“The young do not know enough to be prudent, and therefore they attempt the impossible, and achieve it, generation after generation.”

– Pearl S. Buck (1892-1973)

Illumination Levels: Then and Now

The following excerpts are from the 1911 and 1925 editions of A Text-Book of Physics by Louis Bevier Spinney, Professor of Physics and Illuminating Engineering at Iowa State College (now Iowa State University) in Ames, Iowa.

From the 1911 edition…

ILLUMINATION

516. The intensity of illumination of any surface is defined as the ratio of the light received by the surface to the area of the surface upon which the light falls.  A unit of intensity which is oftentimes employed is known as the foot candle, and is defined as the intensity of illumination which would be present upon a screen placed at a distance of one foot from a standard candle.  The meter candle is a unit of intensity which is employed to some extent.

The table below gives a number of values of illumination such as are commonly observed, the intensity of illumination being expressed in foot candles.

Suitable for drafting table    .    .    .    .    .    5 to 10

Suitable for library table   .    .    .    .    .   .    3 to 4

Suitable for reading table   .    .    .    .    .   .  1 to 2

Required for street lighting   .    .    .    .    .  0.05 to 0.60

Moonlight (full moon)    .    .    .    .    .    .   .  0.025 to 0.03

 

And from the 1925 edition…

ILLUMINATION

532.  The eye has a remarkable power of adaptation.  In strong light the pupil contracts and in weak light expands, so that we are able to use our eyes throughout a range of illumination which is really quite astonishing.  However, the continued use of the eyes under conditions of unfavorable illumination causes discomfort, fatigue, and even permanent injury.  Experiment and experience show that eye comfort, efficiency, and health considerations demand for each kind of eye work a certain minimum illumination.  Some of these illumination values taken from tables recently compiled are given below.

FOOT-CANDLES

Streets    .    .    .    .    .    .    .    .    .     .    .    .    .    .    1/20 to 1/4

Living rooms; Halls and passageways    .    .    1 to 2

Auditoriums; Stairways and exits;
Machine shops, rough work    .     .    .    .    .    .  2 to 5

Classrooms; Laboratories; Offices;
Libraries; Machine shops, close work    .    .    5 to 10

Engraving; Fine repairing work; Drafting;
Sewing and weaving, dark goods  .    .    .    .     10 to 20

 

By comparing the 1911 and 1925 data with the illumination levels recommended today by IESNA, we can see that recommended light levels for streetlighting have increased anywhere from 40% to 380% since 1925.  A cynic might say that we need more light than our ancestors did to see well at night.  As you may have noticed, light levels have been steadily creeping upward, everywhere, over the last few decades.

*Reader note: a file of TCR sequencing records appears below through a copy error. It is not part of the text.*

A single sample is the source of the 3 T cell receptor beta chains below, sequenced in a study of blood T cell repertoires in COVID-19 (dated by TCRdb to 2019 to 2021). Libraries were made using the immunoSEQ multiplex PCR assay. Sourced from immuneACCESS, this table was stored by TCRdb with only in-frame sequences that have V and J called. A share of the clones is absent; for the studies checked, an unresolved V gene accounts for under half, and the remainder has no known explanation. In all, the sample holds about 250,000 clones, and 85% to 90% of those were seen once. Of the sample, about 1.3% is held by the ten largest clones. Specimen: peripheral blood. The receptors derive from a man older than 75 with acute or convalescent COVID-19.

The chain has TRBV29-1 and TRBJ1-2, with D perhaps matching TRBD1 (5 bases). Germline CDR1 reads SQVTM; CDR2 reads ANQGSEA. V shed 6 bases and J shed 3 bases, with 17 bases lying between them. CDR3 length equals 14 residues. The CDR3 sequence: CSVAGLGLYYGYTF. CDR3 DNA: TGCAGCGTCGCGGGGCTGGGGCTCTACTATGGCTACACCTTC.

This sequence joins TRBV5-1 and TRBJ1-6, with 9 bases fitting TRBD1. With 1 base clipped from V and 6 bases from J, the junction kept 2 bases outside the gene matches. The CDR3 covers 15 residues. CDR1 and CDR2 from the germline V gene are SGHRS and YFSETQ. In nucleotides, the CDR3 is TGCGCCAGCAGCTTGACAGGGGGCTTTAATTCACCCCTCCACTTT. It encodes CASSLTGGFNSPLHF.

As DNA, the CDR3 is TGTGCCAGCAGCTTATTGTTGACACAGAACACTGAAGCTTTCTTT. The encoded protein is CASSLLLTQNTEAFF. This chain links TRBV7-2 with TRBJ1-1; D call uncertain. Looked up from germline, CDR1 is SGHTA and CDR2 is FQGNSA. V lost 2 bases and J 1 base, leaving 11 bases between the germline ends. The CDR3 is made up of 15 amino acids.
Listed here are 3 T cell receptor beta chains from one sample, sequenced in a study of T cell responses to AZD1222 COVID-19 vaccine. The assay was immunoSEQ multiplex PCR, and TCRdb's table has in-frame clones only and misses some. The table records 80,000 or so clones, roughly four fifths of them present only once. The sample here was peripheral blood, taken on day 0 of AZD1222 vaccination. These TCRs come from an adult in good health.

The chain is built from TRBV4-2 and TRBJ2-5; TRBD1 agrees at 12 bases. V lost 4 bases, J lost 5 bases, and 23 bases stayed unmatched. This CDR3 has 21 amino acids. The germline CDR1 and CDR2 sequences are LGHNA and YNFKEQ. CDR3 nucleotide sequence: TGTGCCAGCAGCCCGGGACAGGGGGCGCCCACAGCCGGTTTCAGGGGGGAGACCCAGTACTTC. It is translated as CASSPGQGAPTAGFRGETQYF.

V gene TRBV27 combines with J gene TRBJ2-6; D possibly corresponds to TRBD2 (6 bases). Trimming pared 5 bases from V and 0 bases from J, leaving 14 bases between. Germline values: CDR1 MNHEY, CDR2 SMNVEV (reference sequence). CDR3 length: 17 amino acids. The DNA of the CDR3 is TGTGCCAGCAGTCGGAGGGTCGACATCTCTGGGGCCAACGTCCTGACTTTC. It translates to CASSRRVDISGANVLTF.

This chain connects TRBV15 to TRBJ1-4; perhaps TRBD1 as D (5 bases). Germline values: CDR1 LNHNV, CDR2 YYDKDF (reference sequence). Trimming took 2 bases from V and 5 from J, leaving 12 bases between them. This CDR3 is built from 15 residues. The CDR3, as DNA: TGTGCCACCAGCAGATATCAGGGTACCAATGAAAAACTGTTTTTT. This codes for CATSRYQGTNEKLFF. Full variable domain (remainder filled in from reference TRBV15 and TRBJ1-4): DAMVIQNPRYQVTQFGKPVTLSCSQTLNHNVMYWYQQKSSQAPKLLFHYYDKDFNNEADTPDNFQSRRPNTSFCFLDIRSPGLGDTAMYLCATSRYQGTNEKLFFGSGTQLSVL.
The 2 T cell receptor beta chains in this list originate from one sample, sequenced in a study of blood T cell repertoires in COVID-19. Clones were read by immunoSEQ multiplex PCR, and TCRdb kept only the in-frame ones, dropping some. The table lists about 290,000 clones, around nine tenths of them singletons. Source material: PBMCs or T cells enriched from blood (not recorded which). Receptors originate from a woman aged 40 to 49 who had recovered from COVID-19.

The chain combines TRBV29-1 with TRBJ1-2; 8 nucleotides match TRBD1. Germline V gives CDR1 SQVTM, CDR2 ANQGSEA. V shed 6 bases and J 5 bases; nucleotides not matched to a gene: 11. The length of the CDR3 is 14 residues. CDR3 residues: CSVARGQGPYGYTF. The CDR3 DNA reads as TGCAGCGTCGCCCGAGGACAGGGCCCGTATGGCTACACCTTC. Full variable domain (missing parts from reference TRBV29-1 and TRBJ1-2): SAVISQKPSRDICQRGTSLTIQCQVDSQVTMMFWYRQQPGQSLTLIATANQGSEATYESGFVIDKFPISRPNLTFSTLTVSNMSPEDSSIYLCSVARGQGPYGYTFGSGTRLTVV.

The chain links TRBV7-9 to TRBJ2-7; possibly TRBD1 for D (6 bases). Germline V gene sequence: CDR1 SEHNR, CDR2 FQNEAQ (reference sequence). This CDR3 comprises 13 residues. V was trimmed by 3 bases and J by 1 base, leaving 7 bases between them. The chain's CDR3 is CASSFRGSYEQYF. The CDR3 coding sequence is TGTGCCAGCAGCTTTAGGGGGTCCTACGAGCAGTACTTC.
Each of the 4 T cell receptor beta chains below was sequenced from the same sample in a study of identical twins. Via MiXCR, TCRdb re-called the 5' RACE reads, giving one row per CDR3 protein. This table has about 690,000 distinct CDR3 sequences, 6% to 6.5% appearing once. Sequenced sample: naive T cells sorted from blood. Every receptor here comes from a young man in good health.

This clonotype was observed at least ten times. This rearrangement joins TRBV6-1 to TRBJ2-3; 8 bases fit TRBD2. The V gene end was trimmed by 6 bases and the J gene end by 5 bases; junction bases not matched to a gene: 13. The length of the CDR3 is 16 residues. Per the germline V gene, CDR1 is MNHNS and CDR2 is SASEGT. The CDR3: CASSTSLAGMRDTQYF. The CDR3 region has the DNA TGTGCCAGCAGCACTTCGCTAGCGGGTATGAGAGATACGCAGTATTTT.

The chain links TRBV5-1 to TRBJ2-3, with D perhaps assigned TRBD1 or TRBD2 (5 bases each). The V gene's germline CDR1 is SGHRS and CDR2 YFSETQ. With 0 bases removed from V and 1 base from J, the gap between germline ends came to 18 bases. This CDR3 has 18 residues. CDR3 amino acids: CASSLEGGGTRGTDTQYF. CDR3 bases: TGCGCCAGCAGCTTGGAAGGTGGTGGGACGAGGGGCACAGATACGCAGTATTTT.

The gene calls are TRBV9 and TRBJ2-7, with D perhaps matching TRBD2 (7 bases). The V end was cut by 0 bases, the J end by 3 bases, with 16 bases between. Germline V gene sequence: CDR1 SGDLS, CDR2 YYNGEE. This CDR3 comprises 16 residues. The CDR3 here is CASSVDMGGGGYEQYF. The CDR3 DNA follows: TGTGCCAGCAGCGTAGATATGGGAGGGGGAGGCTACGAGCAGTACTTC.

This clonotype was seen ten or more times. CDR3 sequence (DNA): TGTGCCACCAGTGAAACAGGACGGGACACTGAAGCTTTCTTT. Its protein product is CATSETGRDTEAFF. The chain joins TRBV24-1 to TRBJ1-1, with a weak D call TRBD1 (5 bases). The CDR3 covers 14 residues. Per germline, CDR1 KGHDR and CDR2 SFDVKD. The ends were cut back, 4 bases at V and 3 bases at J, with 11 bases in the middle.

Recommended Illumination Levels for Streetlighting

Year        Minimum    Average    Maximum

1911             0.05                ???               0.60

1925           0.05               0.25               ???

1996          0.07                1.20               ???

Have you ever noticed how well you can see at night when the full moon is lighting the ground?  The full moon provides surprisingly adequate non-glaring and uniform illumination at just 0.03 footcandles!  For inspiration, take a look at the following text from an Ames, Iowa city ordinance, dated July 8, 1895:

“The said grantees shall keep said lamps in good condition and repair, and have the same lighted every night in the year from dark until midnight, and from 5:00 a.m. until daylight, except such moonlight nights or fractions of the same as are not obscured by clouds, and as afford sufficient natural light to light the streets of said city.”

This was originally published as IDA Information Sheet 114 in November 1996, and authored by David Oesper.

Dodgeville Street Project Proposals

As illustrated below, a lot of drivers in Dodgeville take a dubious “short cut” from King St. to Iowa/Bequette by way of W. Leffler instead of taking King St. all the way to Iowa/Bequette.  Most of the people taking this short cut are leaving Lands’ End and heading to their homes in the Madison metro area.  These folks are not Dodgeville / Iowa County taxpayers.  Here’s the problem.  W. Leffler has been beat all to hell and is badly in need of resurfacing.  All that Lands’ End traffic has contributed mightily to the degradation of W. Leffler.  Now, as a bicycle commuter trying to get from Lands’ End to most of the rest of Dodgeville (always a dangerous proposition), it makes sense to use W. Leffler to minimize the amount of time I have to ride my bike on busy King St. and very busy Iowa/Bequette.  But W. Leffler is so broken up that for safety reasons I need to ride near the middle of the road—but a steady stream of vehicles takes the short cut down W. Leffler instead of staying on King St. up to convenient entrance ramp to Iowa/Bequette.  It is a no-win situation for Dodgeville bicyclists.  One solution would be to have W. Leffler dead end at King St. with only a bike-path connector between King St. and W. Leffler, though I suspect that would be quite unpopular in our auto-centric community.  Another solution would be to resurface W. Leffler and never let it degrade this much again.  Is that too much to ask?  It is a short street, after all.

The Lands’ End Shortcut to the Madison Metro Area

I’m not a big fan of roundabouts, but if ever there was a case for one it would be at the intersections of Iowa/Bequette, N. Main, E. Spring, and W. Spring.  In my crude map overlay below, it looks like one building would probably have to be removed.  The roundabout would need to be designed to easily accommodate the comings and goings of fire trucks from the nearby fire station.  Presently, this “octopus” of an intersection is dangerous, and I completely avoid ever making a left turn there.  Why not prohibit all dangerous left turns at these intersections by installing a roundabout where every turn will be a right turn?